Mr Mills did not receive a contract from the loan shark, but a text message saying that if he agreed to the interest rate and the terms of the loan, the loan shark would put the money into Mr Mills’ account which is what happened.  It was not a lie when Mr Mills told the police that he had documentation in relation to the loan, as he had the text messages.  After he received the sum of $20,000 into his account, he withdrew it in cash the next day by two withdrawals, each of $10,000.  Mr Mills’ use of methylamphetamine increased to two grams per day from about December 2018 or January 2019 onwards when his workload increased.  He either smoked or injected it.  He was a heavy drug user and, apart from the methylamphetamine, purchased the other drugs as he needed them.  He would consume MDMA on the weekends and sometimes he would use cocaine a couple of times a week for a change.  Using drugs every day was a big part of his life.  He would buy four ounces of methylamphetamine and that would last him about two months.  He paid for the drugs upfront in cash.  He withdrew money all the time, so he had it there, so when he needed it, he was able to buy drugs.  He obtained the cash by withdrawing $2,000 at a time when he went past an ATM.  He always had large sums of cash on him as it “makes life easy”.  Because he always had large amounts of cash on him, he thought a money counter “would be cool” and he bought one.  The novelty wore off when the thing did not work, so he just put it away.

The sentencing judge’s findings

  1. [20]
    The sentencing judge accepted that, if the only evidence was the facts set out in the schedule of facts, the inference that the possession of the methylamphetamine was for a commercial purpose would be “absolutely compelling”.  The sentencing judge referred to the evidence that was put before the court by the applicant and supported by the report of psychologist Dr Hatzipetrou that Mr Mills suffers from a severe polysubstance abuse disorder and that explained the array of dangerous drugs and relevant substances and the presence of scales and clip seal bags.
  2. [21]
    The sentencing judge noted that, in respect of Mr Mills’ sources and disposition of income, the evidence was not compelling.  There were the bank statements covering the period 13 August 2018 to 12 May 2019 for Mr Mills’ savings account, but there were other accounts that he had for which bank statements were not produced.  The sentencing judge observed he did not have a complete understanding of Mr Mills’ cash flow.  The sentencing judge accepted the evidence of Mr Mills that he was earning in the order of $250,000 gross per year which gave him an after tax net income of $5,800 per fortnight that was supported by the bank statements.  The bank statements supported the obtaining of a loan on 11 December 2018 for which Mr Mills agreed to pay interest of the rate of $1,000 per week.  The bank statements showed that the sum of $20,000 was withdrawn in cash on 12 December 2018 which was the day after the loan was received, but Mr Mills still had at the time of the search on 19 March 2019 the sum of $22,110 which he said was for the repayment of that loan.  The difficulty that the sentencing judge had with that explanation was that the significant quantity of methylamphetamine which was purchased in late January or early February 2019 would have cost Mr Mills between $14,000 and $15,000.  The sentencing judge therefore described Mr Mills’ explanation as having “a number of gaps in it” and it did not demonstrate that there was enough money coming in to explain the outcome of still having $22,110 in cash on 19 March 2019.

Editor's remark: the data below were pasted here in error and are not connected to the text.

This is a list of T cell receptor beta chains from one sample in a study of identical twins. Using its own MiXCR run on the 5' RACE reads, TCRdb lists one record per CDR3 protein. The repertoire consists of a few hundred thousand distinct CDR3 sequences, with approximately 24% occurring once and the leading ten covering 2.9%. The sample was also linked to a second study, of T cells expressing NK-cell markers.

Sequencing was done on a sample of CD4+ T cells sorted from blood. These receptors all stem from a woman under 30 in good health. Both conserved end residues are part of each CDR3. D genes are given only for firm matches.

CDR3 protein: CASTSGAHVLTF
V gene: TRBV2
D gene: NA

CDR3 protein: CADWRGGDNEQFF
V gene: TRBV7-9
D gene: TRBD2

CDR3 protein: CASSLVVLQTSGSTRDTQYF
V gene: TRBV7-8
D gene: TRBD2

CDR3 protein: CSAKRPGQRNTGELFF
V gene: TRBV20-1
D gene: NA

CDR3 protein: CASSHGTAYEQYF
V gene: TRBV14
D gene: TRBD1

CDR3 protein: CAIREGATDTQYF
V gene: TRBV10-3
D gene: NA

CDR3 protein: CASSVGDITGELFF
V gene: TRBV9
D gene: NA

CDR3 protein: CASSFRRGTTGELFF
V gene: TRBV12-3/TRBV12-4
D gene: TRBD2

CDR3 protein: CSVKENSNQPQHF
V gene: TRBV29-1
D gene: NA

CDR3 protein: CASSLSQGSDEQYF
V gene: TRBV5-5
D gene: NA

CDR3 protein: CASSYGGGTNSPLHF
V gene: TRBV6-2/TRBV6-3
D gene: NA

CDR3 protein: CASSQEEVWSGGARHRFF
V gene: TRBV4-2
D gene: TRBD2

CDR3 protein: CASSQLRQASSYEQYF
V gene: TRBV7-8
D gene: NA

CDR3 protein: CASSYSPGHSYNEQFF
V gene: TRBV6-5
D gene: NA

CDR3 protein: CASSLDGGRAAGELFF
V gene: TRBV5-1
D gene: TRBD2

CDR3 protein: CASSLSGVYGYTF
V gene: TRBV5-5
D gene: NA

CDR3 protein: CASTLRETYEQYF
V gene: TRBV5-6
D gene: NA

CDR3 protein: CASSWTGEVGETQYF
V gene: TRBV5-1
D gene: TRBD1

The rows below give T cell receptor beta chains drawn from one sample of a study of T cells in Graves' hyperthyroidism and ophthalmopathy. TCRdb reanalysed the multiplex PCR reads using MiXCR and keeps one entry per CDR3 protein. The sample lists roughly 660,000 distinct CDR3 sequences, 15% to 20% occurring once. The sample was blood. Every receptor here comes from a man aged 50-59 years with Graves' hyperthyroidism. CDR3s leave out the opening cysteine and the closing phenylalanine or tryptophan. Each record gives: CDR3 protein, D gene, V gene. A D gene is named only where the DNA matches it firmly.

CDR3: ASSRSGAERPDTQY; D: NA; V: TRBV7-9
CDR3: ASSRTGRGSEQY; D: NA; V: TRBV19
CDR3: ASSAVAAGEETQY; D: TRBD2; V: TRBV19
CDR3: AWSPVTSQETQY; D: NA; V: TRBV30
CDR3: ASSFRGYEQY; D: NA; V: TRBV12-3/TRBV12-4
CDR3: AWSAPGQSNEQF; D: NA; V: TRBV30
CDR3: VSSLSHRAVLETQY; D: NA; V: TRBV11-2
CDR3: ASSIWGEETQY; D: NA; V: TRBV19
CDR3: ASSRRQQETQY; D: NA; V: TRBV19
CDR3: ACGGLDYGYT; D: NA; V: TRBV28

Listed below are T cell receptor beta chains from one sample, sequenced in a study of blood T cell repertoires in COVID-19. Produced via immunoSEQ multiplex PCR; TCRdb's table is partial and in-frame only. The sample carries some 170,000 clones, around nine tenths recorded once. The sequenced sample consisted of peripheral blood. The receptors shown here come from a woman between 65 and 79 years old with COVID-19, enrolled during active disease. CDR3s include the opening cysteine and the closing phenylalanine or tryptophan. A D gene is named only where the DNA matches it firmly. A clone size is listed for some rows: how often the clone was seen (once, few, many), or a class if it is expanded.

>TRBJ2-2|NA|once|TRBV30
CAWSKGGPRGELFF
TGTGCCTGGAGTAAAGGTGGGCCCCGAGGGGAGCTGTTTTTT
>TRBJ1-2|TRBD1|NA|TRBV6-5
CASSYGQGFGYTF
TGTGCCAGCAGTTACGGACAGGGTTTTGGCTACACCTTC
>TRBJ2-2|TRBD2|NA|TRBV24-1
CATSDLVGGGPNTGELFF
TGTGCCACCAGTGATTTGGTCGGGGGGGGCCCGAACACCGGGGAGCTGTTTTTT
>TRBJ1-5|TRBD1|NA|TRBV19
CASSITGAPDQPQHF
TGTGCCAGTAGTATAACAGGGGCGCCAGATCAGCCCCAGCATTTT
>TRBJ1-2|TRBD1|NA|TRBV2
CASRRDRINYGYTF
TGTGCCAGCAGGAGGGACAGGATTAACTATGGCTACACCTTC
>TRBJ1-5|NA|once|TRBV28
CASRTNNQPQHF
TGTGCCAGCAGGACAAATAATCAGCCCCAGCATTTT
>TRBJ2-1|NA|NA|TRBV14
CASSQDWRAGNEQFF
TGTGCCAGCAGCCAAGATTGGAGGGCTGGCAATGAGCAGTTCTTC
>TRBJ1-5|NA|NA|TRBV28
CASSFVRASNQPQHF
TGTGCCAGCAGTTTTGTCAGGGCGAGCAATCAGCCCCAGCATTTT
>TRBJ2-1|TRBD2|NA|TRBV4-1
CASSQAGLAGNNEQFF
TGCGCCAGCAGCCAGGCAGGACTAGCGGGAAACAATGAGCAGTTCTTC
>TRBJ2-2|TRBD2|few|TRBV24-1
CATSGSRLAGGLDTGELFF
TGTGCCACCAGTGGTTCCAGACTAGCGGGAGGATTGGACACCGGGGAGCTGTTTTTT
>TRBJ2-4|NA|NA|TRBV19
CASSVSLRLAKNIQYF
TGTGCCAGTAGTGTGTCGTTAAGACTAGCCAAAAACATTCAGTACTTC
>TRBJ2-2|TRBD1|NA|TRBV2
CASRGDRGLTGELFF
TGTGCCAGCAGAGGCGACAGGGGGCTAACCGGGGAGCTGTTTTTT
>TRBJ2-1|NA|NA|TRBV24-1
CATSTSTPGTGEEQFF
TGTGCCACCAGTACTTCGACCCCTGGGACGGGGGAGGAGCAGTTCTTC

3. [22]
    The sentencing judge recognised (as required by s 132C of the Evidence Act 1977 (Qld)) that the prosecution had the onus of persuading him to find commerciality on the balance of probabilities, but having regard to the fact that the finding would adversely affect Mr Mills’ personal circumstance in terms of the extent of the actual imprisonment to which he might be exposed on being sentenced.  (The finding would also adversely affect Mr Mills, in that it would result in a serious drug offence certificate issuing for count 1.)  The sentencing judge expressed the question that he had to decide in these terms: